Monday, August 23, 2010

Disintermediation : Power to the Consumer

By C.L. Phillips

Yellow dollar sign
When you look at the coming changes in the publishing industry, there's one word you should know. Disintermediation. It's a fifty cent word that means billions of dollars of cost are going to be driven out of the supplier-distributor-consumer supply chain.

Do you remember when mainframe computers ruled banking? Or when you used a travel agent to make airline reservations? If you were born after 1980, you probably don't. A more recent example, remember when you went used iTunes to get new music instead of going to a record store to buy a CD.

Mainframe computers have been replaced by minicomputers, by personal computers, and by lightweight machines that access applications on the internet (e.g. iPad). General travel agents were replaced by self-service airline reservations. The travel agents that survive today were forced to specialize and market to a niche. Example : Cruise Ship Travel Agents, or China travel agents. In the music business, Tower Records closed store after store. If you want to buy a CD now, you have to find a quirky little music shop or hit the music section of the Barnes and Noble. Even Best Buy and Walmart have significantly reduced their inventory.

Disintermediation happens when technology provides a new method for connecting suppliers with consumers. Computing power decentralized. Travel information became available to individual travelers. Knowledge decentralized. iTunes put entire music catalogs at your fingertips.

Disintermediation and decentralization of power, control, and knowledge travel together.

In any industry, if you make your living from the middle, as a distributor, disintermediation strikes fear in your heart. Margins decline. Processes and systems have to change quickly or your costs can drive you out of business. The very people that thrived on centralized control are the ones that suffer the most when the shift comes.

I actually loved my travel agent. She took care of me. She saved me from a snowstorm in Newark, NJ and put me on the the last plane headed west (to Memphis) so I could make it to my father's sixtieth birthday party on time. But even with stellar service, I now make my own travel reservations. Disintermediation puts more control in the hands of the consumer, and the consumer responds.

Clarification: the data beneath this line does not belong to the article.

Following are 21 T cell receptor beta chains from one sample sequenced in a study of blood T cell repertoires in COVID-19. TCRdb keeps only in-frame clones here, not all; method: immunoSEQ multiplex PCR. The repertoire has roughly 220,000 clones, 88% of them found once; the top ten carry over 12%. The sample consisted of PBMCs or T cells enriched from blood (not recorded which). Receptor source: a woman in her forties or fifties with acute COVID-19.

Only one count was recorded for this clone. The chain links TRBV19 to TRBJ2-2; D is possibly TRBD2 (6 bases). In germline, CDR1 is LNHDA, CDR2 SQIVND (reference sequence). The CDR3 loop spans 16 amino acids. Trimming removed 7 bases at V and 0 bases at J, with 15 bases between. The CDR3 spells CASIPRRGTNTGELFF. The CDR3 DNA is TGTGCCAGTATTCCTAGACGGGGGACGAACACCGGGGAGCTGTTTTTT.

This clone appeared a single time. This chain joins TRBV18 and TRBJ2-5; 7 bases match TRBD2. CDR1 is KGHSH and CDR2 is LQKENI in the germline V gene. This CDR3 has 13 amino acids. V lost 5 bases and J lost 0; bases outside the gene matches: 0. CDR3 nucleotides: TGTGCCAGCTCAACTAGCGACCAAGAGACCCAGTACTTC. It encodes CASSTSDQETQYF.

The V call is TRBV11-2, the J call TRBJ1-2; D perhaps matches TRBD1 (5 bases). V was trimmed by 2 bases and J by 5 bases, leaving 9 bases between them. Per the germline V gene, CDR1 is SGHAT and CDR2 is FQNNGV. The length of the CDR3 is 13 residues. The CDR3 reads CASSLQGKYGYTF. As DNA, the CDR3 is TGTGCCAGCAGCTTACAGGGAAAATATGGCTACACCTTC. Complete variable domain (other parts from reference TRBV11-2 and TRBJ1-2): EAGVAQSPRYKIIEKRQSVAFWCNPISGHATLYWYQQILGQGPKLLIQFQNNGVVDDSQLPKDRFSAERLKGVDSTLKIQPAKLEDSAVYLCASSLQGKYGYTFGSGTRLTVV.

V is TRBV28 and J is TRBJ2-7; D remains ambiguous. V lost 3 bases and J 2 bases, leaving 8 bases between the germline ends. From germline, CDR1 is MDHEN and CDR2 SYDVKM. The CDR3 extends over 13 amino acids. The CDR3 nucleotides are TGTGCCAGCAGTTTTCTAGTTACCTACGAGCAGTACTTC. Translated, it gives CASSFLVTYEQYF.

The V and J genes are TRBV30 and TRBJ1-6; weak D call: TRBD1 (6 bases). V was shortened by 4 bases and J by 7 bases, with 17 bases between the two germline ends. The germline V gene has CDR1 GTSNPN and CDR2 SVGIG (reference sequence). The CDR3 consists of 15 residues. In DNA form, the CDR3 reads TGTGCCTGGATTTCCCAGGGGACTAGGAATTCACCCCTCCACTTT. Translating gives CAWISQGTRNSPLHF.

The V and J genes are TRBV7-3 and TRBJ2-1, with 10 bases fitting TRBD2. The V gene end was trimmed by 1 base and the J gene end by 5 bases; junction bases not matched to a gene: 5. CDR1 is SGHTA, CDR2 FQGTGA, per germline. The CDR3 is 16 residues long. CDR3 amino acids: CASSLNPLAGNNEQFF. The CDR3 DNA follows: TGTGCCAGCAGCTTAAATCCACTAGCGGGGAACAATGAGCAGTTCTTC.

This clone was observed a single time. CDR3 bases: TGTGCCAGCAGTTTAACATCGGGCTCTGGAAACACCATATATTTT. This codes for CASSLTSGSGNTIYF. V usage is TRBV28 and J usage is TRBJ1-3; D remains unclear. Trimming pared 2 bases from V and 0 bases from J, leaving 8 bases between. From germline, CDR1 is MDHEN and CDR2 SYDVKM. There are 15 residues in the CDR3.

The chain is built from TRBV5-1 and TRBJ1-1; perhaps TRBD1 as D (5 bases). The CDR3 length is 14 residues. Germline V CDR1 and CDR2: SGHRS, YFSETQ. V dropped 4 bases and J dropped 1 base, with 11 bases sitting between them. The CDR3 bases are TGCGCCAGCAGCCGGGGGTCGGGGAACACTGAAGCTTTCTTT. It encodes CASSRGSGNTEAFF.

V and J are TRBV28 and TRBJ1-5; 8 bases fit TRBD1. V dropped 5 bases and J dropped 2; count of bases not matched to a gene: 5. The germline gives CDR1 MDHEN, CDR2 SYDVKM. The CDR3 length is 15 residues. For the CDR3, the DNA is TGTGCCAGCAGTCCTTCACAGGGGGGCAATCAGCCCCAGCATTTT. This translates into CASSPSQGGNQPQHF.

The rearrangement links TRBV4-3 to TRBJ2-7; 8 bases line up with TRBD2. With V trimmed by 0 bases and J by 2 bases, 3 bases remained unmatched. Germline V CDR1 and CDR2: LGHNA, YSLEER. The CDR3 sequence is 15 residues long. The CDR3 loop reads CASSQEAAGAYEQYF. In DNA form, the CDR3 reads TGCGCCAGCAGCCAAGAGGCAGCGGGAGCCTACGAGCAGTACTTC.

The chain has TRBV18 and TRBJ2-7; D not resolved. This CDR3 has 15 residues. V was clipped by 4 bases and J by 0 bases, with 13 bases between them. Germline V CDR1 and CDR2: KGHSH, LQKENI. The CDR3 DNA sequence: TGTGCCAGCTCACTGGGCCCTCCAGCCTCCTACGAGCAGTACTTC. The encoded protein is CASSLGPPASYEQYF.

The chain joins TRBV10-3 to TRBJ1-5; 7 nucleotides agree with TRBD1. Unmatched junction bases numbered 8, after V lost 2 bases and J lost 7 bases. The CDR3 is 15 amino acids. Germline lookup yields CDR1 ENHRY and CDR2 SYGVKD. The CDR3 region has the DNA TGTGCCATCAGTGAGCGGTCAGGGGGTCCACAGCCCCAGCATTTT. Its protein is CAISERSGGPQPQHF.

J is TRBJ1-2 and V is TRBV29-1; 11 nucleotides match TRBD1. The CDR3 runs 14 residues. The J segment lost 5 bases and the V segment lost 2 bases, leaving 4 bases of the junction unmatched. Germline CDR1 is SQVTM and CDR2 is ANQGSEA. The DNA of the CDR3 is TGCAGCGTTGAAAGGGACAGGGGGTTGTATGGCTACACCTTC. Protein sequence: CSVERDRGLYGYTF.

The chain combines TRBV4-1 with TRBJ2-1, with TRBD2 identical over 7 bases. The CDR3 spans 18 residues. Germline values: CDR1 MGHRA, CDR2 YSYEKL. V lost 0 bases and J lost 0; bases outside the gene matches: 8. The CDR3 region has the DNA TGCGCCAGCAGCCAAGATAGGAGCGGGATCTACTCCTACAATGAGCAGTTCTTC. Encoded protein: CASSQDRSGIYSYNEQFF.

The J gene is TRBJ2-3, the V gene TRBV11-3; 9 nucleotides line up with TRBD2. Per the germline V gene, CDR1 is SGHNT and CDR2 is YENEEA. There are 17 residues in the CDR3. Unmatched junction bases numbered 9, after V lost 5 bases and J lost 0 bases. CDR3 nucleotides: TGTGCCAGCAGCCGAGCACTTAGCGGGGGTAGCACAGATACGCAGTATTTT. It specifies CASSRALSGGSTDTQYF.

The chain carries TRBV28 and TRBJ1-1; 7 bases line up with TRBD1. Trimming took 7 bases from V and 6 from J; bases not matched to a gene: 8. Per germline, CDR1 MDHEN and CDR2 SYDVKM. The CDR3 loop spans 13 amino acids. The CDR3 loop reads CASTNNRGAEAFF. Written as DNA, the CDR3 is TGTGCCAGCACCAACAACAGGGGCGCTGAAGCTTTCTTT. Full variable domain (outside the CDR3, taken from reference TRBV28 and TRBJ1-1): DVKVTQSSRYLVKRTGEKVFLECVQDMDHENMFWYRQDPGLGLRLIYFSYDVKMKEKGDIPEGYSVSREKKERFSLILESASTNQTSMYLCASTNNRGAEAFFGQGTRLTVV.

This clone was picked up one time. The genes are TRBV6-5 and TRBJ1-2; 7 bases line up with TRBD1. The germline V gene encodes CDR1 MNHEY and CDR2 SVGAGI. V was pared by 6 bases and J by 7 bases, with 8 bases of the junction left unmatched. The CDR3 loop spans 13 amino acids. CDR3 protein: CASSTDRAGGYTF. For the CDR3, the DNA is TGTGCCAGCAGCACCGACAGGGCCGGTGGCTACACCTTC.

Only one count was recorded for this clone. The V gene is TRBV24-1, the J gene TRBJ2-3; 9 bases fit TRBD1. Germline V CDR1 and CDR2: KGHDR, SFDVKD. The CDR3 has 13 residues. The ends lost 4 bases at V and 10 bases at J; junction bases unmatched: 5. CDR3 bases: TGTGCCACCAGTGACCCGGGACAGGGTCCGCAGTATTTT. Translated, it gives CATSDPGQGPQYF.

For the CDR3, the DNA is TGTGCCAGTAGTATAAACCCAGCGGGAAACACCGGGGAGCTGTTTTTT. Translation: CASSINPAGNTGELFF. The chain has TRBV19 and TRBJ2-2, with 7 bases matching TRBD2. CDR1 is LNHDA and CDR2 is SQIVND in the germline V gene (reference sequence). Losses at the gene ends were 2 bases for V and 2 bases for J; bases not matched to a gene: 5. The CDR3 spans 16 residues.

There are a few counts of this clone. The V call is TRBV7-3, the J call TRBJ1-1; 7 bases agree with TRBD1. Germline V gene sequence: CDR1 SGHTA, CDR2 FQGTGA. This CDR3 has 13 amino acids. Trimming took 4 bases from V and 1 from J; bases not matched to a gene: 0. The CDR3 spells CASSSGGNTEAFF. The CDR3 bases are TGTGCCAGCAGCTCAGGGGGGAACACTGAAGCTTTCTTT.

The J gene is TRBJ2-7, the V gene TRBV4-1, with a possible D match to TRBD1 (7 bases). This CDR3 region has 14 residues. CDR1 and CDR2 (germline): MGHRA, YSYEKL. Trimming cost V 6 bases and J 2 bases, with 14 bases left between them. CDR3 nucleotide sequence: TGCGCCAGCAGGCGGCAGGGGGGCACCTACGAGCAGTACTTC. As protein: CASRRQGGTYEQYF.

How will the consumer respond when the publishing industry completes its transition? Can you imagine a world where the reader has the resources to easily find the books they want?

As authors, we need to know what the readers will do. How will you find the books you want in this new worlds? How do you find the books you want today? Inquiring minds want to know. Share your tips in the comment section. Together we may have the information we need to surf this wave, starting now.

Write on!
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C.L Phillips writes mystery novels while nestled under a hundred-year live oak tree in downtown Austin. Except in August. C.L writes about the the gap between what people want and what they actually do. Broccoli or chocolate chip cookies, anyone? Check out her web site: http://www.clphillips.com/ or find her onTwitter: @clphillips787

4 comments:

Linda Leszczuk said...

But I don't want bookstores to go away. I love to go in and browse and look at a page or two here and there. Online/direct book buying maybe be fast and easy but it's not as much fun. Just my opinion.

Sheila Connolly said...

This is such a fascinating, if confusing, time in the publishing business, and things are changing so fast! Both writers and publishers are scrambling to keep up.

But I'm troubled by the fact that purely electronic book shopping will eliminate the process of browsing--drifting along between rows of new books, picking one up because you've heard something about it (but forgotten it until that moment) or the cover is pretty, leafing through a few pages to see if you like the style. Sure, buying on-line may be more efficient, but you'll lose the wonderful serendipity of discovering a new author and falling in love.

Norma said...

I have to admit I ordered my first books from amazon.com last month. One I wanted was published a few years ago and not available at the bookstore. I ordered two more to get free shipping.

But I still prefer the bookstore.

Kaye George said...

Your points are very good, except the one about mainframe computers. Most of the banking and insurance applications are still done on them. There is no substitute for them today.
Kaye, a career mainframe programmer